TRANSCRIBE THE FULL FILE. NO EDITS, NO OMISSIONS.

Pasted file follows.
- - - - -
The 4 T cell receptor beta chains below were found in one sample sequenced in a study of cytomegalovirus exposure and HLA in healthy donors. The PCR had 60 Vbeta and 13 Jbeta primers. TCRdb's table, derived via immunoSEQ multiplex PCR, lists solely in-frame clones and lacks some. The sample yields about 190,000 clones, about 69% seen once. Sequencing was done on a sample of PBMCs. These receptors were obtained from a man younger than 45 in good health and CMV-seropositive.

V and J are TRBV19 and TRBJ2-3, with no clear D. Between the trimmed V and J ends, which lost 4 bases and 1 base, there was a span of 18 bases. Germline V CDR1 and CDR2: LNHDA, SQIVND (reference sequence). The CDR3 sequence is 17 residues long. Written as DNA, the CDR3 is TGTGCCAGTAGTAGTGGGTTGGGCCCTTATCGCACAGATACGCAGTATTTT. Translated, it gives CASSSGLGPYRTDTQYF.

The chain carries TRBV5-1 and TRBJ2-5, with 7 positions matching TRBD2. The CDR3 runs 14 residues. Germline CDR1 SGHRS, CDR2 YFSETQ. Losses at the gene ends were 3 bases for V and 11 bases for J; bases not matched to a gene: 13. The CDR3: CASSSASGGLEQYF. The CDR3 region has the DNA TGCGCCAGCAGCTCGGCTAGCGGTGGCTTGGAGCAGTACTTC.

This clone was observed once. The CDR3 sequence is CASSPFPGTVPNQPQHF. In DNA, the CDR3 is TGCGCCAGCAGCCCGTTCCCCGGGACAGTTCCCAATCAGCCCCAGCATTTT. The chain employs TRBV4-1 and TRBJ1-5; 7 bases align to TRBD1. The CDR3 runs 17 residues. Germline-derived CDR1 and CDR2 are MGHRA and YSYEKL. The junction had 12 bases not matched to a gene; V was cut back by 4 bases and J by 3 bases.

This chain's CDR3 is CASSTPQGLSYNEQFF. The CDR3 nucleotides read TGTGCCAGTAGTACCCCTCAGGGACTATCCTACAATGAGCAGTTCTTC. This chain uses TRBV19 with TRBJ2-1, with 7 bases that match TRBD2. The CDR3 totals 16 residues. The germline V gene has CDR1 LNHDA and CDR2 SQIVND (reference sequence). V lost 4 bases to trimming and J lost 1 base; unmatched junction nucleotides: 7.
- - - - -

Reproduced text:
The 4 T cell receptor beta chains below were found in one sample sequenced in a study of cytomegalovirus exposure and HLA in healthy donors. The PCR had 60 Vbeta and 13 Jbeta primers. TCRdb's table, derived via immunoSEQ multiplex PCR, lists solely in-frame clones and lacks some. The sample yields about 190,000 clones, about 69% seen once. Sequencing was done on a sample of PBMCs. These receptors were obtained from a man younger than 45 in good health and CMV-seropositive.

V and J are TRBV19 and TRBJ2-3, with no clear D. Between the trimmed V and J ends, which lost 4 bases and 1 base, there was a span of 18 bases. Germline V CDR1 and CDR2: LNHDA, SQIVND (reference sequence). The CDR3 sequence is 17 residues long. Written as DNA, the CDR3 is TGTGCCAGTAGTAGTGGGTTGGGCCCTTATCGCACAGATACGCAGTATTTT. Translated, it gives CASSSGLGPYRTDTQYF.

The chain carries TRBV5-1 and TRBJ2-5, with 7 positions matching TRBD2. The CDR3 runs 14 residues. Germline CDR1 SGHRS, CDR2 YFSETQ. Losses at the gene ends were 3 bases for V and 11 bases for J; bases not matched to a gene: 13. The CDR3: CASSSASGGLEQYF. The CDR3 region has the DNA TGCGCCAGCAGCTCGGCTAGCGGTGGCTTGGAGCAGTACTTC.

This clone was observed once. The CDR3 sequence is CASSPFPGTVPNQPQHF. In DNA, the CDR3 is TGCGCCAGCAGCCCGTTCCCCGGGACAGTTCCCAATCAGCCCCAGCATTTT. The chain employs TRBV4-1 and TRBJ1-5; 7 bases align to TRBD1. The CDR3 runs 17 residues. Germline-derived CDR1 and CDR2 are MGHRA and YSYEKL. The junction had 12 bases not matched to a gene; V was cut back by 4 bases and J by 3 bases.

This chain's CDR3 is CASSTPQGLSYNEQFF. The CDR3 nucleotides read TGTGCCAGTAGTACCCCTCAGGGACTATCCTACAATGAGCAGTTCTTC. This chain uses TRBV19 with TRBJ2-1, with 7 bases that match TRBD2. The CDR3 totals 16 residues. The germline V gene has CDR1 LNHDA and CDR2 SQIVND (reference sequence). V lost 4 bases to trimming and J lost 1 base; unmatched junction nucleotides: 7.